Senior Horse

  • Post category:Nutrition
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Without doubt today horses and ponies are living longer and into a ripe old age with many looking fit and well into their 30s.

Thanks to expert nutrition knowledge, advancements in the veterinary world and technological improvements horses and ponies are being ridden and competed for longer than ever before.

Dependent upon breed, size, level of care and welfare, horses and ponies will show signs of aging at varying levels and degrees, and it is really down to the owner’s knowledge and experience at what point they class them as a veteran.

When looking at feeding the older horse and pony quality forage is key and should be the most important part of their diet ensuring the very best digestive health.

As horses and ponies become older they can start to struggle with chewing fibre and this needs to be taken into consideration.

Look for short fibre chops or pelleted fibre that can be soaked and made into a mash as well as soluble fibres such as unmolassed beet pulp.

All of these are much easier to chew and digest while helping to add calories that are essential for the older equine and which may be lost through less efficient chewing and digestion.

A common theme with veterans that can be seen in many is weight loss and owners need to be vigilant for any dramatic changes in condition.

With this in mind many veteran specific feeds, are higher in calories in order to help them gain weight and maintain a good all round covering.

Those horses and ponies that have been good-doers all their lives will often maintain weight easily and there may be cases where a veteran feed that is lower in calories will suit them better.

For older horses and ponies that are in regular work and require more condition, these can benefit from controlled levels of starch in their feed as this will add calories.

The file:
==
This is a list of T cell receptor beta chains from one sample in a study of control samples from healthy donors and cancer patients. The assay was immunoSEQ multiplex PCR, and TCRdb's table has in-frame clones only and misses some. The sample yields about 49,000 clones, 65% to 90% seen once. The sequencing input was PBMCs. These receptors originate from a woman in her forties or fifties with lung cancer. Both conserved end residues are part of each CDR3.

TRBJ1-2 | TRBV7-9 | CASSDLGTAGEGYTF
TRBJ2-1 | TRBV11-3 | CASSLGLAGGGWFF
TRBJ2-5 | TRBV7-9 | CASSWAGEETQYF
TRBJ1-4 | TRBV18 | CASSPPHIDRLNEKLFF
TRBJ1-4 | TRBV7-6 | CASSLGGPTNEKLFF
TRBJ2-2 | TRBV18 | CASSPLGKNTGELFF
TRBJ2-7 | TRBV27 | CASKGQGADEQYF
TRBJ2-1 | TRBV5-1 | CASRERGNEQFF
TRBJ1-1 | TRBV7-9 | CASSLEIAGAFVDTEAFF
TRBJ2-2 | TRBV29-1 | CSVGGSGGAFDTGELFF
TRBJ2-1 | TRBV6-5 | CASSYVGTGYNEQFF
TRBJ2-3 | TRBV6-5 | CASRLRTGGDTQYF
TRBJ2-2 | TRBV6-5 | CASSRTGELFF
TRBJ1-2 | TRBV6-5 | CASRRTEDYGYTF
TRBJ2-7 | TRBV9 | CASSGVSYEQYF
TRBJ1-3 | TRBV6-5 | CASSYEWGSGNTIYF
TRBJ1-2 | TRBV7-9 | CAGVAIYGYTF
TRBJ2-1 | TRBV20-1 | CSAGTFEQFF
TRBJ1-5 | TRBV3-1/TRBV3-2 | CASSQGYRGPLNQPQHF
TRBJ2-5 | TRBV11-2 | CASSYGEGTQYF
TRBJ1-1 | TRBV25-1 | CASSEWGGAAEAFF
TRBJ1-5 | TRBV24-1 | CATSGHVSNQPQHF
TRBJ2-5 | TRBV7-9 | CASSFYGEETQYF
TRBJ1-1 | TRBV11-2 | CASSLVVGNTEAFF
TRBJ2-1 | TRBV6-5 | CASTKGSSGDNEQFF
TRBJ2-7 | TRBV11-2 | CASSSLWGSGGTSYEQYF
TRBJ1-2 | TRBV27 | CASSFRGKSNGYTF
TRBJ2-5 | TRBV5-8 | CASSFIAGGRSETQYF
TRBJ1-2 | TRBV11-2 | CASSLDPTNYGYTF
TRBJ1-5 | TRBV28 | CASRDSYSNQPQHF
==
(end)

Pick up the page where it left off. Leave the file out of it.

However it is important that the cereals are micronized for optimum digestibility as this is very important for older equines to receive everything they can from their feed.

Veteran feeds should always be low in sugar and starch to help prevent the occurrence of laminitis or colic.

It is important as an owner to do everything you can to keep such conditions at bay in the first place otherwise long term management to control the ailments will have to be considered.

As with humans, protein supply to veteran horses and ponies is also key as muscle wastage and loss can become an issue, and the ability to digest protein becomes more difficult in advancing years.

A feed with a protein level of 12 to 14% will ensure their needs are met whatever the activity undertaken.

Ensuring your older horse or pony has access to water 24 hours a day goes without saying and similarly feeds that can be soaked are very beneficial in helping them with water intake and hydration.

By using warm water this releases flavours from the feed which will also help in cases of fussy feeders who may need a little more encouragement to eat.

A top tip is to add tasty apples to your horse or ponies water to encourage them to drink and keep their hydration in good health.

Assisting with your horse and ponies digestion is important as they get older and this can be helped with yeast cultures in the diet to enhance fibre fermentation in the hindgut.

It may be worth considering a visit from your equine dentist every six months and also look at body condition scoring, as well as the use of a weigh tape, as these are useful when monitoring the condition of your veteran.

We all understand that with age there is an increased occurrence of medical issues, which can be made worse by the horse’s diet.

A horse with liver problems will require a low protein diet as this will help to reduce any strain placed on an already damaged organ.

For overall health and wellbeing it is key that any veterinary issues are taken into account so that the diet fits the requirements of the whole horse and not just when looking at issues in relation to their age.

Consult your vet for veterinary advice & contact the British Horse Feeds team for feed advice.

Read more about our feeds here.

Find your local stockist here or alternatively purchase online from our sister company here.